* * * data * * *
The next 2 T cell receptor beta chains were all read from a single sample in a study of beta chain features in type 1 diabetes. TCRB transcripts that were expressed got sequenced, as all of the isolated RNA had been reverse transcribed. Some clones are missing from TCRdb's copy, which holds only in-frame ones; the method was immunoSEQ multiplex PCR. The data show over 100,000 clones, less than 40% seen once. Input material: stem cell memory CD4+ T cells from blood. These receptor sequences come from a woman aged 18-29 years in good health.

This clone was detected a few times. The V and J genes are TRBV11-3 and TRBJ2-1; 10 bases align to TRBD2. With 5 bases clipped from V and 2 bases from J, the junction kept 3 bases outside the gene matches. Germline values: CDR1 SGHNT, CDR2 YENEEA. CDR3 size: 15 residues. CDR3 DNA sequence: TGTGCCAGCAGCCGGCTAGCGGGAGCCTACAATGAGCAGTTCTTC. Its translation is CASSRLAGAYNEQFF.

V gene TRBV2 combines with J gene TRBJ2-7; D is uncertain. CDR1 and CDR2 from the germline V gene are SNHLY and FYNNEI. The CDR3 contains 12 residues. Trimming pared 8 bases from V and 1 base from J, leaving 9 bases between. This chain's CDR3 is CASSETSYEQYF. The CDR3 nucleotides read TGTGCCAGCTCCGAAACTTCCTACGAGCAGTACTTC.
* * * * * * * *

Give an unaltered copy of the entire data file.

The next 2 T cell receptor beta chains were all read from a single sample in a study of beta chain features in type 1 diabetes. TCRB transcripts that were expressed got sequenced, as all of the isolated RNA had been reverse transcribed. Some clones are missing from TCRdb's copy, which holds only in-frame ones; the method was immunoSEQ multiplex PCR. The data show over 100,000 clones, less than 40% seen once. Input material: stem cell memory CD4+ T cells from blood. These receptor sequences come from a woman aged 18-29 years in good health.

This clone was detected a few times. The V and J genes are TRBV11-3 and TRBJ2-1; 10 bases align to TRBD2. With 5 bases clipped from V and 2 bases from J, the junction kept 3 bases outside the gene matches. Germline values: CDR1 SGHNT, CDR2 YENEEA. CDR3 size: 15 residues. CDR3 DNA sequence: TGTGCCAGCAGCCGGCTAGCGGGAGCCTACAATGAGCAGTTCTTC. Its translation is CASSRLAGAYNEQFF.

V gene TRBV2 combines with J gene TRBJ2-7; D is uncertain. CDR1 and CDR2 from the germline V gene are SNHLY and FYNNEI. The CDR3 contains 12 residues. Trimming pared 8 bases from V and 1 base from J, leaving 9 bases between. This chain's CDR3 is CASSETSYEQYF. The CDR3 nucleotides read TGTGCCAGCTCCGAAACTTCCTACGAGCAGTACTTC.